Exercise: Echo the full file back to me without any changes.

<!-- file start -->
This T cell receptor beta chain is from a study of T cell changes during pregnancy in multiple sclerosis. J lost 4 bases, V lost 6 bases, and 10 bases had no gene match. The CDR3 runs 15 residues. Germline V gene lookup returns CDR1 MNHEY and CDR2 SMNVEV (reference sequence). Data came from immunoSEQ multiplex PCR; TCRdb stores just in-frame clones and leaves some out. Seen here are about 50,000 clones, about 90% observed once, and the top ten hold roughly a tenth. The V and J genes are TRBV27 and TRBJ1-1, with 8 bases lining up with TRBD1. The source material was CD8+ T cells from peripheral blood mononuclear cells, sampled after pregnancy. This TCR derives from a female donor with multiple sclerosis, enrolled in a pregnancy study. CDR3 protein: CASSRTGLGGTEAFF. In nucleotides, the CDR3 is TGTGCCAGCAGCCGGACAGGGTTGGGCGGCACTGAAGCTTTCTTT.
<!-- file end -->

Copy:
This T cell receptor beta chain is from a study of T cell changes during pregnancy in multiple sclerosis. J lost 4 bases, V lost 6 bases, and 10 bases had no gene match. The CDR3 runs 15 residues. Germline V gene lookup returns CDR1 MNHEY and CDR2 SMNVEV (reference sequence). Data came from immunoSEQ multiplex PCR; TCRdb stores just in-frame clones and leaves some out. Seen here are about 50,000 clones, about 90% observed once, and the top ten hold roughly a tenth. The V and J genes are TRBV27 and TRBJ1-1, with 8 bases lining up with TRBD1. The source material was CD8+ T cells from peripheral blood mononuclear cells, sampled after pregnancy. This TCR derives from a female donor with multiple sclerosis, enrolled in a pregnancy study. CDR3 protein: CASSRTGLGGTEAFF. In nucleotides, the CDR3 is TGTGCCAGCAGCCGGACAGGGTTGGGCGGCACTGAAGCTTTCTTT.